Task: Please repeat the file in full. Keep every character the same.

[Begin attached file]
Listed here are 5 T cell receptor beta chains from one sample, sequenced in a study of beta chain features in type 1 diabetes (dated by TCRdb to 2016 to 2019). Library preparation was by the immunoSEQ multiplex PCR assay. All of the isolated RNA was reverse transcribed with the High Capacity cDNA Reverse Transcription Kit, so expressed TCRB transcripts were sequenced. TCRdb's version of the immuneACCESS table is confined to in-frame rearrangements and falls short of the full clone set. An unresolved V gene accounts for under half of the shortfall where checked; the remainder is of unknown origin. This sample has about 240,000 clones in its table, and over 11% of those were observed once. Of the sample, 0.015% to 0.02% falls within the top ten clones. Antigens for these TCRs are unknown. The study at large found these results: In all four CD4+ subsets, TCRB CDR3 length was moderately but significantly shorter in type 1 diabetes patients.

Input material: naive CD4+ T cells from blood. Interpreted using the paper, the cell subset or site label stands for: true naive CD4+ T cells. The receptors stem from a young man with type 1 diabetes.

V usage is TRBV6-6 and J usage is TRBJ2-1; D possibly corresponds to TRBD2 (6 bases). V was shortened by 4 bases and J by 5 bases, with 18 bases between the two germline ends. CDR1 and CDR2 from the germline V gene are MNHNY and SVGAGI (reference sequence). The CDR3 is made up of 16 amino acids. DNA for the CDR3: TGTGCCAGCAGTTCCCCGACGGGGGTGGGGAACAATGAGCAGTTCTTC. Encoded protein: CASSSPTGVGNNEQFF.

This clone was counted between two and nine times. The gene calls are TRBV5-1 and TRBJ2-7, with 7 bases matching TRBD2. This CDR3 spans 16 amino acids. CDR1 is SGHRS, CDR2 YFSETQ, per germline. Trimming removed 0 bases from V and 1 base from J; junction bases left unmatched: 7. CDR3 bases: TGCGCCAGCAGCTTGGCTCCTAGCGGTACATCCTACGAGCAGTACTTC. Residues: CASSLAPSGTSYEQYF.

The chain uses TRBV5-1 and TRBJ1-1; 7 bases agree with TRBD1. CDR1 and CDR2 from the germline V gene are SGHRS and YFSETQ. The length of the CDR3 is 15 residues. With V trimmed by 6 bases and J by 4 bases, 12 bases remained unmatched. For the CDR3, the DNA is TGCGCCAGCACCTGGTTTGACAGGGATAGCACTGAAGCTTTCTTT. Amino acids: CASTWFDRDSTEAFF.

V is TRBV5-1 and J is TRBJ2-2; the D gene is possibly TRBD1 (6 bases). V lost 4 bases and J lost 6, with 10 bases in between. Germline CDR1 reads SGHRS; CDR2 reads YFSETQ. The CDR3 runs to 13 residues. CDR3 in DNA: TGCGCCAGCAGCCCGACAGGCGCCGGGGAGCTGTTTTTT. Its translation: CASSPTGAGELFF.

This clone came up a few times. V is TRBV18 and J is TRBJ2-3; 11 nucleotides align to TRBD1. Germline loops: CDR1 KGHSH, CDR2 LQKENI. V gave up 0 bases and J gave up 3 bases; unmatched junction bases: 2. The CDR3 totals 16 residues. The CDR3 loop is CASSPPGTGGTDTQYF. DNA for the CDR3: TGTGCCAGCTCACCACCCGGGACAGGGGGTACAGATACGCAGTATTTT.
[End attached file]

Listed here are 5 T cell receptor beta chains from one sample, sequenced in a study of beta chain features in type 1 diabetes (dated by TCRdb to 2016 to 2019). Library preparation was by the immunoSEQ multiplex PCR assay. All of the isolated RNA was reverse transcribed with the High Capacity cDNA Reverse Transcription Kit, so expressed TCRB transcripts were sequenced. TCRdb's version of the immuneACCESS table is confined to in-frame rearrangements and falls short of the full clone set. An unresolved V gene accounts for under half of the shortfall where checked; the remainder is of unknown origin. This sample has about 240,000 clones in its table, and over 11% of those were observed once. Of the sample, 0.015% to 0.02% falls within the top ten clones. Antigens for these TCRs are unknown. The study at large found these results: In all four CD4+ subsets, TCRB CDR3 length was moderately but significantly shorter in type 1 diabetes patients.

Input material: naive CD4+ T cells from blood. Interpreted using the paper, the cell subset or site label stands for: true naive CD4+ T cells. The receptors stem from a young man with type 1 diabetes.

V usage is TRBV6-6 and J usage is TRBJ2-1; D possibly corresponds to TRBD2 (6 bases). V was shortened by 4 bases and J by 5 bases, with 18 bases between the two germline ends. CDR1 and CDR2 from the germline V gene are MNHNY and SVGAGI (reference sequence). The CDR3 is made up of 16 amino acids. DNA for the CDR3: TGTGCCAGCAGTTCCCCGACGGGGGTGGGGAACAATGAGCAGTTCTTC. Encoded protein: CASSSPTGVGNNEQFF.

This clone was counted between two and nine times. The gene calls are TRBV5-1 and TRBJ2-7, with 7 bases matching TRBD2. This CDR3 spans 16 amino acids. CDR1 is SGHRS, CDR2 YFSETQ, per germline. Trimming removed 0 bases from V and 1 base from J; junction bases left unmatched: 7. CDR3 bases: TGCGCCAGCAGCTTGGCTCCTAGCGGTACATCCTACGAGCAGTACTTC. Residues: CASSLAPSGTSYEQYF.

The chain uses TRBV5-1 and TRBJ1-1; 7 bases agree with TRBD1. CDR1 and CDR2 from the germline V gene are SGHRS and YFSETQ. The length of the CDR3 is 15 residues. With V trimmed by 6 bases and J by 4 bases, 12 bases remained unmatched. For the CDR3, the DNA is TGCGCCAGCACCTGGTTTGACAGGGATAGCACTGAAGCTTTCTTT. Amino acids: CASTWFDRDSTEAFF.

V is TRBV5-1 and J is TRBJ2-2; the D gene is possibly TRBD1 (6 bases). V lost 4 bases and J lost 6, with 10 bases in between. Germline CDR1 reads SGHRS; CDR2 reads YFSETQ. The CDR3 runs to 13 residues. CDR3 in DNA: TGCGCCAGCAGCCCGACAGGCGCCGGGGAGCTGTTTTTT. Its translation: CASSPTGAGELFF.

This clone came up a few times. V is TRBV18 and J is TRBJ2-3; 11 nucleotides align to TRBD1. Germline loops: CDR1 KGHSH, CDR2 LQKENI. V gave up 0 bases and J gave up 3 bases; unmatched junction bases: 2. The CDR3 totals 16 residues. The CDR3 loop is CASSPPGTGGTDTQYF. DNA for the CDR3: TGTGCCAGCTCACCACCCGGGACAGGGGGTACAGATACGCAGTATTTT.